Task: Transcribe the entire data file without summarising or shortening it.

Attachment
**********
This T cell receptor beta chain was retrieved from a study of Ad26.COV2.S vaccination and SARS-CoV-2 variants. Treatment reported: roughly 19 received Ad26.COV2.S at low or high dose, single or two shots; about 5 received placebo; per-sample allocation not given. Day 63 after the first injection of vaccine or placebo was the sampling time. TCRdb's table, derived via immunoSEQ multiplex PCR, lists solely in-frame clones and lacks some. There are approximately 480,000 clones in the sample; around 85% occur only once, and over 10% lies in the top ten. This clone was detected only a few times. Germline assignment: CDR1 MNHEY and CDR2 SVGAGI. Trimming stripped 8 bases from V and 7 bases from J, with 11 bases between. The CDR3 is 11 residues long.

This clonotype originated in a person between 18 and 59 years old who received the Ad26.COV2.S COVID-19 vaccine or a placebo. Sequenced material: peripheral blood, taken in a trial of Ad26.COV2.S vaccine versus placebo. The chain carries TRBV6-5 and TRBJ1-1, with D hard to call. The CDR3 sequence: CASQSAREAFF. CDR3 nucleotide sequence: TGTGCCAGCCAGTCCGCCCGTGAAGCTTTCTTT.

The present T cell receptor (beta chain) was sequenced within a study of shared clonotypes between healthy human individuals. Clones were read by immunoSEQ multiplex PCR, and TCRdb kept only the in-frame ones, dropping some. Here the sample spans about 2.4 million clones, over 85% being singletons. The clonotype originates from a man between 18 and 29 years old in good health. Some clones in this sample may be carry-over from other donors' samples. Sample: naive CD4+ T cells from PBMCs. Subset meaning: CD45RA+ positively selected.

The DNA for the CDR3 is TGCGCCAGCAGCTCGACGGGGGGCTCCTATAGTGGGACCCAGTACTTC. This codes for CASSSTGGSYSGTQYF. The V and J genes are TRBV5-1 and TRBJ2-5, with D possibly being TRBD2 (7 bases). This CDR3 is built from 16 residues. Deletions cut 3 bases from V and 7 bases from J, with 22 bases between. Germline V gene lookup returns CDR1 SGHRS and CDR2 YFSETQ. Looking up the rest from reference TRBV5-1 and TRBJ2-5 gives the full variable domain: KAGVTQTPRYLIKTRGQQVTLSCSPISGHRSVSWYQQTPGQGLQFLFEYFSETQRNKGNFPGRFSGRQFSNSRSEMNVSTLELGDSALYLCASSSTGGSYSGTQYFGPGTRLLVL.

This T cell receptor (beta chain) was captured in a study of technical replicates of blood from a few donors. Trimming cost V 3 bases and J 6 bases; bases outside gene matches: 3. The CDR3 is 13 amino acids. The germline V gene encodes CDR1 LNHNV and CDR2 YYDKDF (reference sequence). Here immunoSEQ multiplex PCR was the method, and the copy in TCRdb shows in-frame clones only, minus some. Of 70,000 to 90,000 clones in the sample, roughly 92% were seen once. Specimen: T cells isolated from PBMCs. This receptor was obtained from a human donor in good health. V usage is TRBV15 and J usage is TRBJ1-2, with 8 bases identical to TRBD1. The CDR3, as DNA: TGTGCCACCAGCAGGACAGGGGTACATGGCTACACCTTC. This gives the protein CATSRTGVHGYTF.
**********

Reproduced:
This T cell receptor beta chain was retrieved from a study of Ad26.COV2.S vaccination and SARS-CoV-2 variants. Treatment reported: roughly 19 received Ad26.COV2.S at low or high dose, single or two shots; about 5 received placebo; per-sample allocation not given. Day 63 after the first injection of vaccine or placebo was the sampling time. TCRdb's table, derived via immunoSEQ multiplex PCR, lists solely in-frame clones and lacks some. There are approximately 480,000 clones in the sample; around 85% occur only once, and over 10% lies in the top ten. This clone was detected only a few times. Germline assignment: CDR1 MNHEY and CDR2 SVGAGI. Trimming stripped 8 bases from V and 7 bases from J, with 11 bases between. The CDR3 is 11 residues long.

This clonotype originated in a person between 18 and 59 years old who received the Ad26.COV2.S COVID-19 vaccine or a placebo. Sequenced material: peripheral blood, taken in a trial of Ad26.COV2.S vaccine versus placebo. The chain carries TRBV6-5 and TRBJ1-1, with D hard to call. The CDR3 sequence: CASQSAREAFF. CDR3 nucleotide sequence: TGTGCCAGCCAGTCCGCCCGTGAAGCTTTCTTT.

The present T cell receptor (beta chain) was sequenced within a study of shared clonotypes between healthy human individuals. Clones were read by immunoSEQ multiplex PCR, and TCRdb kept only the in-frame ones, dropping some. Here the sample spans about 2.4 million clones, over 85% being singletons. The clonotype originates from a man between 18 and 29 years old in good health. Some clones in this sample may be carry-over from other donors' samples. Sample: naive CD4+ T cells from PBMCs. Subset meaning: CD45RA+ positively selected.

The DNA for the CDR3 is TGCGCCAGCAGCTCGACGGGGGGCTCCTATAGTGGGACCCAGTACTTC. This codes for CASSSTGGSYSGTQYF. The V and J genes are TRBV5-1 and TRBJ2-5, with D possibly being TRBD2 (7 bases). This CDR3 is built from 16 residues. Deletions cut 3 bases from V and 7 bases from J, with 22 bases between. Germline V gene lookup returns CDR1 SGHRS and CDR2 YFSETQ. Looking up the rest from reference TRBV5-1 and TRBJ2-5 gives the full variable domain: KAGVTQTPRYLIKTRGQQVTLSCSPISGHRSVSWYQQTPGQGLQFLFEYFSETQRNKGNFPGRFSGRQFSNSRSEMNVSTLELGDSALYLCASSSTGGSYSGTQYFGPGTRLLVL.

This T cell receptor (beta chain) was captured in a study of technical replicates of blood from a few donors. Trimming cost V 3 bases and J 6 bases; bases outside gene matches: 3. The CDR3 is 13 amino acids. The germline V gene encodes CDR1 LNHNV and CDR2 YYDKDF (reference sequence). Here immunoSEQ multiplex PCR was the method, and the copy in TCRdb shows in-frame clones only, minus some. Of 70,000 to 90,000 clones in the sample, roughly 92% were seen once. Specimen: T cells isolated from PBMCs. This receptor was obtained from a human donor in good health. V usage is TRBV15 and J usage is TRBJ1-2, with 8 bases identical to TRBD1. The CDR3, as DNA: TGTGCCACCAGCAGGACAGGGGTACATGGCTACACCTTC. This gives the protein CATSRTGVHGYTF.